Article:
Volcano's Eruption May End Drought, Scientist Predicts


The eruption of Mt. Pinatubo in the Philippines may trigger the end of California's four-year drought, a University of Illinois scientist said Wednesday.

"I am willing to predict it with a very high level of confidence," said Phillip Handler, the controversial physicist who has made a long study of the links between volcano eruptions and weather. Handler, who was among the first to predict the drought, attributed it to the absence of volcanic activity near the Equator over the past five years.

Handler said that the injection of sulfur dioxide and other gases into the upper atmosphere by the eruption of Mt. Pinatubo will produce a cooling effect near the Equator that will force the storm-bearing jet stream farther south into California next winter. In the past four winters, the jet stream has flowed primarily over Washington and Oregon, bringing storms to those states and bypassing California.

Reaction to Handler's prediction ranged from cautious hope to serious doubt.

"I would support that estimate . . . but it is still an untested theory and I would regard this as a test of the theory," said solar physicist Kenneth Schatten of the National Aeronautics and Space Administration in Greenbelt, Md. "I'd like to see it happen, but I wouldn't make it (the prediction) so definite."

Other researchers were less sanguine. "I know of no reason to expect long-term drought to be related to volcanic eruptions," said climatologist Allan Robock of the University of Maryland. The drought was simply due to "natural variability in climate," he said.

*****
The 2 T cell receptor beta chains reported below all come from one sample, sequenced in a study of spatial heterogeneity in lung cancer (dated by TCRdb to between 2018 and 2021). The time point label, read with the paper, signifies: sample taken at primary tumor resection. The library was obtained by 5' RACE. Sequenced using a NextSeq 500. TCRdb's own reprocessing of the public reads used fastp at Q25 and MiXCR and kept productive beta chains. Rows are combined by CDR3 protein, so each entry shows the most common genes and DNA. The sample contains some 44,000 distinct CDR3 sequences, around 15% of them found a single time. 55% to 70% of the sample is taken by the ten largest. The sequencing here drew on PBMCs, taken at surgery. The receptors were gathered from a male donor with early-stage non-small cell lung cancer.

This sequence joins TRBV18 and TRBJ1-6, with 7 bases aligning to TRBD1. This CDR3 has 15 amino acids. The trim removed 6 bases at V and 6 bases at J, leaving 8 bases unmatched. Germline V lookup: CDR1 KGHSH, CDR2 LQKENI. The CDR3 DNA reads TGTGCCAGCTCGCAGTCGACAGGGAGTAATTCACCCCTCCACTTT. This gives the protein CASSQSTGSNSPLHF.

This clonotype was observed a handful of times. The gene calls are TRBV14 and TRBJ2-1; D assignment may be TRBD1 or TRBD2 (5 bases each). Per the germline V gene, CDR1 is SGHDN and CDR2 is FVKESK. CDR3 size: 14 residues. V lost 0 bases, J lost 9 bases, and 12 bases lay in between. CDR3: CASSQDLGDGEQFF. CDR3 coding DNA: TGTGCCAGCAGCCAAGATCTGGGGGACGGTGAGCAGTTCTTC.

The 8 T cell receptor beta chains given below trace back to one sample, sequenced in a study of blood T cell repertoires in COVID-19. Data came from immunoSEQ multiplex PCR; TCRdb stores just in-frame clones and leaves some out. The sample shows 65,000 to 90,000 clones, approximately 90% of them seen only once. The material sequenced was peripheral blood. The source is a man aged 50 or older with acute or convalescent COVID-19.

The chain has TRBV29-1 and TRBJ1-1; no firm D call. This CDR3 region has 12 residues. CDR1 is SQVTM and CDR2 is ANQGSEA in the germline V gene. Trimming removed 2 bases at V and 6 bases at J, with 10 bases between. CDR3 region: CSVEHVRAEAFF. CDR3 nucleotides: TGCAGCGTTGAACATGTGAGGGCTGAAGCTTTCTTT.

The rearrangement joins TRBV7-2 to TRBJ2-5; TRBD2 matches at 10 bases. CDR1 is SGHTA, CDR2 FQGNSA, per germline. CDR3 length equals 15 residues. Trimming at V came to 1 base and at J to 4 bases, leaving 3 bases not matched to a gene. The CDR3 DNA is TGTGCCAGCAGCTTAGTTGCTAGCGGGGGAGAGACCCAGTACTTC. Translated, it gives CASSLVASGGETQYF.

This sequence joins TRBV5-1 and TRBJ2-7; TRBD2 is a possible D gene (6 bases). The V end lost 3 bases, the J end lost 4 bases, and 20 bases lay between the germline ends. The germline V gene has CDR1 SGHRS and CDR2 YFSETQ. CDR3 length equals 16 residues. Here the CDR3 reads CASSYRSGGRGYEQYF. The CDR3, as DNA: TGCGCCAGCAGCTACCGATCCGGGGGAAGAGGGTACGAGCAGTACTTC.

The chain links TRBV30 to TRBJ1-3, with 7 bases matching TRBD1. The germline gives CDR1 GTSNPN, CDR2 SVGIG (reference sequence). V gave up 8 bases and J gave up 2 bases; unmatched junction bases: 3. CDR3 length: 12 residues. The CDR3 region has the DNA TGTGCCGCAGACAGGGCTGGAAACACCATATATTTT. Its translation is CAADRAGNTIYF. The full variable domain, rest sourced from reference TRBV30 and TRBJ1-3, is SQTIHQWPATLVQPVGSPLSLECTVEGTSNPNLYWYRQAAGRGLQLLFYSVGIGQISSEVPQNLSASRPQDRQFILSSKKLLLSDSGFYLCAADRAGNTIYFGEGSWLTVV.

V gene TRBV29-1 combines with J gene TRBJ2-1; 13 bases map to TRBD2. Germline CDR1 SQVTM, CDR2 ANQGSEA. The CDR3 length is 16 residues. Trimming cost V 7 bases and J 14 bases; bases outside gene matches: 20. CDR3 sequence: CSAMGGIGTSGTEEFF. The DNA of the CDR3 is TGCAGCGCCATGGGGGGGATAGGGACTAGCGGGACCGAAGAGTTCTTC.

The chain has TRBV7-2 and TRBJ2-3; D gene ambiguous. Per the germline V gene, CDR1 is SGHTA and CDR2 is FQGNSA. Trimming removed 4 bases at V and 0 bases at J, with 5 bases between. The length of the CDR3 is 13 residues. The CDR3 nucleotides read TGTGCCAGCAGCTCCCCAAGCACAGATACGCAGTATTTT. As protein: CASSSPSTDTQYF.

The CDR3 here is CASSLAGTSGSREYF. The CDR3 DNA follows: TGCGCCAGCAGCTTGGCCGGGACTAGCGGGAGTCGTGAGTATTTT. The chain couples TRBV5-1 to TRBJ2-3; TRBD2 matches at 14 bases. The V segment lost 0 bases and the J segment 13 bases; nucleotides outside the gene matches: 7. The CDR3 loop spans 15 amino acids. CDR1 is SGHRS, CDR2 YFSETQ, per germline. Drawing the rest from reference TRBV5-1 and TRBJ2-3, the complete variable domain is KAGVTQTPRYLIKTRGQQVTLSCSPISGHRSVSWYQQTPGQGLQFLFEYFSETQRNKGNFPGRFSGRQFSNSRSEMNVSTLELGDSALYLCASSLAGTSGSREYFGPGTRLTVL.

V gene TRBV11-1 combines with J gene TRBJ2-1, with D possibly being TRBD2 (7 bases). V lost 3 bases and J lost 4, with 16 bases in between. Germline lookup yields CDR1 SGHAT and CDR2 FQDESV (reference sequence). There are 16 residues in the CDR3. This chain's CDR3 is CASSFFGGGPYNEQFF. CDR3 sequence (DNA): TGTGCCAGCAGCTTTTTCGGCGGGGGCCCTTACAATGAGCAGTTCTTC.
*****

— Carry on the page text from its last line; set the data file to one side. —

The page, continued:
Robock noted, however, that the injection of sulfur dioxide into the stratosphere could produce a global cooling effect for the next year or so. "That happened after the (April 1982) eruption of El Chichon in Mexico," he said. After that eruption, solar radiation near the Equator was reduced by more than 7.7% for many months. "But we don't know yet how much sulfur dioxide has been released" by Mt. Pinatubo, he said.

California state climatologist Bill Mark said that "we don't know enough about it even to comment. . . . But sooner or later, we're going to have some rainfall and people are going to be coming out of the woodwork saying, 'I told you so.' "

But Mark also voiced a sentiment that was shared by most researchers: "God, I hope he's right!" But by studying historical records, Handler has linked volcanic activity near the Equator to a variety of events, including water levels in the Great Salt Lake and Lake Michigan, corn yields in the Midwest, the colonization of Greenland, the "little ice age" that afflicted Europe in the middle of the millennium and even the disappearance of the Mesa Verde Indians in the Southwest and the Kahoki Indians in Illinois.

He is also one of the few to have predicted the continuing drought in California and the return of rainfall to the drought-stricken Sahel Desert in North Africa in 1988.

But the problem, said climate researcher Daniel Cayan of the Scripps Institution of Oceanography in La Jolla, is that "there haven't been a whole lot of volcanic events to test regional weather conditions. . . . It's certainly an appealing notion, but from my experience, there are no easy answers and no sure-fire predictors. I would be very happy if he is right, but even if it turns out that we have modest to heavy precipitation, that's not proof of a volcanic influence."

Furthermore, Cayan said, "There are a lot of caveats and a lot of opportunity for the atmosphere to behave in its own whimsical fashion."

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